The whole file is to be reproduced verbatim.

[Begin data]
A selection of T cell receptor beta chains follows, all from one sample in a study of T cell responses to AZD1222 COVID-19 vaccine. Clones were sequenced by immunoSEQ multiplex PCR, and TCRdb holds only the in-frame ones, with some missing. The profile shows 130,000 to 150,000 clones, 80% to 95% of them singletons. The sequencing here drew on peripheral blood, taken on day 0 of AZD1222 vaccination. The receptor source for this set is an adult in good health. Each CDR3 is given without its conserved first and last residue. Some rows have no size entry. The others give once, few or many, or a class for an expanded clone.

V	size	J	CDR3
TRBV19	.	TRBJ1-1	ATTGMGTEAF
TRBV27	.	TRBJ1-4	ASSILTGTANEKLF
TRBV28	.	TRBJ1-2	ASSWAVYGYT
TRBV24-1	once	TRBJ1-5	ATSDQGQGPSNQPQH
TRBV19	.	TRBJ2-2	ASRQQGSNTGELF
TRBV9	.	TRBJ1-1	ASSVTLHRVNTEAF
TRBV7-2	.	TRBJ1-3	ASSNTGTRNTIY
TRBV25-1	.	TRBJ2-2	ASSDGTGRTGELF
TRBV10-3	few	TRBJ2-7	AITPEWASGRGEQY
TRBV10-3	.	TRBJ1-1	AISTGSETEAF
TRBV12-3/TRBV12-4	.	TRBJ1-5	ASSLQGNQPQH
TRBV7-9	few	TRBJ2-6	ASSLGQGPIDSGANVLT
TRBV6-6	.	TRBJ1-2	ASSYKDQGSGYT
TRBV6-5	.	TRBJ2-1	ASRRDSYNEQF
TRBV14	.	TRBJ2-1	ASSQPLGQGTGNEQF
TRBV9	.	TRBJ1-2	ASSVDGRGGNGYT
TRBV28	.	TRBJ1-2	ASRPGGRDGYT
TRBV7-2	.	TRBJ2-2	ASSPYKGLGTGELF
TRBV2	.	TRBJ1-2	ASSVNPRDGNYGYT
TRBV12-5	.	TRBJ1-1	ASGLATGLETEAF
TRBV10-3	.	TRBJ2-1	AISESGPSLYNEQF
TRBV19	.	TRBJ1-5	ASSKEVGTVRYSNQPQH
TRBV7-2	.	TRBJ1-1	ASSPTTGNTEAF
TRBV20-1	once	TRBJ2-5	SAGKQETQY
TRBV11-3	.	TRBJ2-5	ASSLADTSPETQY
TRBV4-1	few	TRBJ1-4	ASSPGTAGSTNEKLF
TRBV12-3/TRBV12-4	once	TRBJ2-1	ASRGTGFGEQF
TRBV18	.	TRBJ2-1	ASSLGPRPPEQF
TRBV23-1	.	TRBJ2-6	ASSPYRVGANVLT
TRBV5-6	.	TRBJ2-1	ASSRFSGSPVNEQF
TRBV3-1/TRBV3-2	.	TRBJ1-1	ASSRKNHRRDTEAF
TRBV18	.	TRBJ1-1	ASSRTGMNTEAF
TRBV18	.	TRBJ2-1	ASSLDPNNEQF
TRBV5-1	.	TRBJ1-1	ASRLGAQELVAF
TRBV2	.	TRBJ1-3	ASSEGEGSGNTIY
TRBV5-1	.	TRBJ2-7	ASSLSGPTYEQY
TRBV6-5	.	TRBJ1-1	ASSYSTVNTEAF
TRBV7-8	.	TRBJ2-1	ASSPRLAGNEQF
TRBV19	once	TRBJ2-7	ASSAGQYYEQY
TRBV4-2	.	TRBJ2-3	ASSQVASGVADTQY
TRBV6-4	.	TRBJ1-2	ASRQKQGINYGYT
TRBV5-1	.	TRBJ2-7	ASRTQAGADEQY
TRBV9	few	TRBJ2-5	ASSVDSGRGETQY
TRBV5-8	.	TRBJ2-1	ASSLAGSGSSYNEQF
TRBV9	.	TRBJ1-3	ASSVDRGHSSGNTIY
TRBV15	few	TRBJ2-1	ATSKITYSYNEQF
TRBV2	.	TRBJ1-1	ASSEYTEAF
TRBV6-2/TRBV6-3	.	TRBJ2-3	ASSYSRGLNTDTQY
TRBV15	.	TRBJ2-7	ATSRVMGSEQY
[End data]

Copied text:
A selection of T cell receptor beta chains follows, all from one sample in a study of T cell responses to AZD1222 COVID-19 vaccine. Clones were sequenced by immunoSEQ multiplex PCR, and TCRdb holds only the in-frame ones, with some missing. The profile shows 130,000 to 150,000 clones, 80% to 95% of them singletons. The sequencing here drew on peripheral blood, taken on day 0 of AZD1222 vaccination. The receptor source for this set is an adult in good health. Each CDR3 is given without its conserved first and last residue. Some rows have no size entry. The others give once, few or many, or a class for an expanded clone.

V	size	J	CDR3
TRBV19	.	TRBJ1-1	ATTGMGTEAF
TRBV27	.	TRBJ1-4	ASSILTGTANEKLF
TRBV28	.	TRBJ1-2	ASSWAVYGYT
TRBV24-1	once	TRBJ1-5	ATSDQGQGPSNQPQH
TRBV19	.	TRBJ2-2	ASRQQGSNTGELF
TRBV9	.	TRBJ1-1	ASSVTLHRVNTEAF
TRBV7-2	.	TRBJ1-3	ASSNTGTRNTIY
TRBV25-1	.	TRBJ2-2	ASSDGTGRTGELF
TRBV10-3	few	TRBJ2-7	AITPEWASGRGEQY
TRBV10-3	.	TRBJ1-1	AISTGSETEAF
TRBV12-3/TRBV12-4	.	TRBJ1-5	ASSLQGNQPQH
TRBV7-9	few	TRBJ2-6	ASSLGQGPIDSGANVLT
TRBV6-6	.	TRBJ1-2	ASSYKDQGSGYT
TRBV6-5	.	TRBJ2-1	ASRRDSYNEQF
TRBV14	.	TRBJ2-1	ASSQPLGQGTGNEQF
TRBV9	.	TRBJ1-2	ASSVDGRGGNGYT
TRBV28	.	TRBJ1-2	ASRPGGRDGYT
TRBV7-2	.	TRBJ2-2	ASSPYKGLGTGELF
TRBV2	.	TRBJ1-2	ASSVNPRDGNYGYT
TRBV12-5	.	TRBJ1-1	ASGLATGLETEAF
TRBV10-3	.	TRBJ2-1	AISESGPSLYNEQF
TRBV19	.	TRBJ1-5	ASSKEVGTVRYSNQPQH
TRBV7-2	.	TRBJ1-1	ASSPTTGNTEAF
TRBV20-1	once	TRBJ2-5	SAGKQETQY
TRBV11-3	.	TRBJ2-5	ASSLADTSPETQY
TRBV4-1	few	TRBJ1-4	ASSPGTAGSTNEKLF
TRBV12-3/TRBV12-4	once	TRBJ2-1	ASRGTGFGEQF
TRBV18	.	TRBJ2-1	ASSLGPRPPEQF
TRBV23-1	.	TRBJ2-6	ASSPYRVGANVLT
TRBV5-6	.	TRBJ2-1	ASSRFSGSPVNEQF
TRBV3-1/TRBV3-2	.	TRBJ1-1	ASSRKNHRRDTEAF
TRBV18	.	TRBJ1-1	ASSRTGMNTEAF
TRBV18	.	TRBJ2-1	ASSLDPNNEQF
TRBV5-1	.	TRBJ1-1	ASRLGAQELVAF
TRBV2	.	TRBJ1-3	ASSEGEGSGNTIY
TRBV5-1	.	TRBJ2-7	ASSLSGPTYEQY
TRBV6-5	.	TRBJ1-1	ASSYSTVNTEAF
TRBV7-8	.	TRBJ2-1	ASSPRLAGNEQF
TRBV19	once	TRBJ2-7	ASSAGQYYEQY
TRBV4-2	.	TRBJ2-3	ASSQVASGVADTQY
TRBV6-4	.	TRBJ1-2	ASRQKQGINYGYT
TRBV5-1	.	TRBJ2-7	ASRTQAGADEQY
TRBV9	few	TRBJ2-5	ASSVDSGRGETQY
TRBV5-8	.	TRBJ2-1	ASSLAGSGSSYNEQF
TRBV9	.	TRBJ1-3	ASSVDRGHSSGNTIY
TRBV15	few	TRBJ2-1	ATSKITYSYNEQF
TRBV2	.	TRBJ1-1	ASSEYTEAF
TRBV6-2/TRBV6-3	.	TRBJ2-3	ASSYSRGLNTDTQY
TRBV15	.	TRBJ2-7	ATSRVMGSEQY